Eight of Keesler's 13 branches were open on Saturday as employees fielded phone calls from worried customers.
"Keesler Federal Credit Union members and nonmembers alike began receiving text messages on their cellular phones through several cellular services, indicating that their bill service had been, was expiring, and to contact a particular number that was displayed on their cell phone," said Tammy Brister, Vice President of Branch Operations at Keesler Federal Credit Union.
When someone dialed that number, the person on the other end asked for information from their ATM, debit and credit cards.
"If you responded to that number and gave that information, you have fallen victim to the scam, phishing through cell phone, cellular services," Brister said.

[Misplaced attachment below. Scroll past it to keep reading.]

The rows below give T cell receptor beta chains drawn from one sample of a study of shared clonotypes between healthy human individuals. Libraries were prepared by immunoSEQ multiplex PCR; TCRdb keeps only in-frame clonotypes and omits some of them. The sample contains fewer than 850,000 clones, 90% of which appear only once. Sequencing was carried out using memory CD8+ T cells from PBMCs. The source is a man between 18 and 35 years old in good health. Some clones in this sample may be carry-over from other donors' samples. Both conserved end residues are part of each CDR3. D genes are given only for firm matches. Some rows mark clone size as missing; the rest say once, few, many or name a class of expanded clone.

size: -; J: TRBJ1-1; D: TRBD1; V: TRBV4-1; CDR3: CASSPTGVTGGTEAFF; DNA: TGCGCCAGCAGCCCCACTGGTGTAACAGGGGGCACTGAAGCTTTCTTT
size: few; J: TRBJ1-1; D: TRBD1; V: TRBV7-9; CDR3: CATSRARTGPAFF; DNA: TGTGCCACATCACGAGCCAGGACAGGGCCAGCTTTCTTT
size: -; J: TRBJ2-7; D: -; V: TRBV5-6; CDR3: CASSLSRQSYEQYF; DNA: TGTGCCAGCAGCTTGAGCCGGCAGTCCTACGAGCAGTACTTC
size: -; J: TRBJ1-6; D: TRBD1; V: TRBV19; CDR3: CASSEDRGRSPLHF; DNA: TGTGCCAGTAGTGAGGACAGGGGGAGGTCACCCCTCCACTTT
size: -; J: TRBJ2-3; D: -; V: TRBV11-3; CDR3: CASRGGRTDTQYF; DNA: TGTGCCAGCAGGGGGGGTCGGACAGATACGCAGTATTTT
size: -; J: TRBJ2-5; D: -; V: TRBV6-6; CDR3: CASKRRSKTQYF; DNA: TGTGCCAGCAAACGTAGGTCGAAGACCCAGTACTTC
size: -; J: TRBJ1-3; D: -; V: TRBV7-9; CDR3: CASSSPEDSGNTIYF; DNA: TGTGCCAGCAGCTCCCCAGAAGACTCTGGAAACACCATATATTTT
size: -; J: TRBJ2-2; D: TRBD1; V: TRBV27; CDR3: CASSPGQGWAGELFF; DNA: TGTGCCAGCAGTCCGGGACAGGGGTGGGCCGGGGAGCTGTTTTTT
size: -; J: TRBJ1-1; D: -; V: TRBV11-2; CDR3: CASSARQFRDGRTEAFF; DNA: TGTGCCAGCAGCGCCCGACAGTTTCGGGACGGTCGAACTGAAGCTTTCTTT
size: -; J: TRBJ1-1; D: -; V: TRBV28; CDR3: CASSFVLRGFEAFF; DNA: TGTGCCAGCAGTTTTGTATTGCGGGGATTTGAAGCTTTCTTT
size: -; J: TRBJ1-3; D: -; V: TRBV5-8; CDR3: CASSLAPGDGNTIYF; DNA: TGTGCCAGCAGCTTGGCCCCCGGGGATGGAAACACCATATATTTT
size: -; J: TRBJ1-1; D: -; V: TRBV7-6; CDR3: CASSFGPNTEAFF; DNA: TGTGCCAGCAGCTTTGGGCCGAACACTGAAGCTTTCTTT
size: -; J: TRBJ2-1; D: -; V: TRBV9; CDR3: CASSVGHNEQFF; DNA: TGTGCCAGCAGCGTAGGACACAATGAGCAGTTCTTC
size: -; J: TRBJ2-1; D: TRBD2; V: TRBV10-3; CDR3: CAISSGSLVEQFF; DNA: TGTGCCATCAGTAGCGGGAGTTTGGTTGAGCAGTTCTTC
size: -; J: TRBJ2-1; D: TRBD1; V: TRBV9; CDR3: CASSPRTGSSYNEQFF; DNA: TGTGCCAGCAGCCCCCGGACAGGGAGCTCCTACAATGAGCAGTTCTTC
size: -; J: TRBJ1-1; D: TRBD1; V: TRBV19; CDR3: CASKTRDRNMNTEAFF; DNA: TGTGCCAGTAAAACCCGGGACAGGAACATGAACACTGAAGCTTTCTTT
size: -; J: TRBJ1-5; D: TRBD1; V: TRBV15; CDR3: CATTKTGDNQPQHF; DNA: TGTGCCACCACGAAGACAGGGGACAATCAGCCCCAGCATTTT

Meanwhile, the bank and cellular phone services are teaming up to stop the problem.
"Of course, when we began getting the phone calls this morning, we contacted the cellular service providers, and they are attempting to stop the text message from going out. We've also posted a notice on our website," Brister said.
According to the Federal Trade Commission, if you believe you have had any stolen information that includes your financial accounts, you should:
- close the compromised accounts immediately
- consult with your financial institution about whether to close bank or brokerage accounts immediately
- change your passwords
"What I would say to the consumer is, unless you initiate the call to your financial institution, don't respond," Brister said.
If you think you've been a victim, call your financial institution, or check your bank's website, which will have tips to keep your personal information and bank records safe.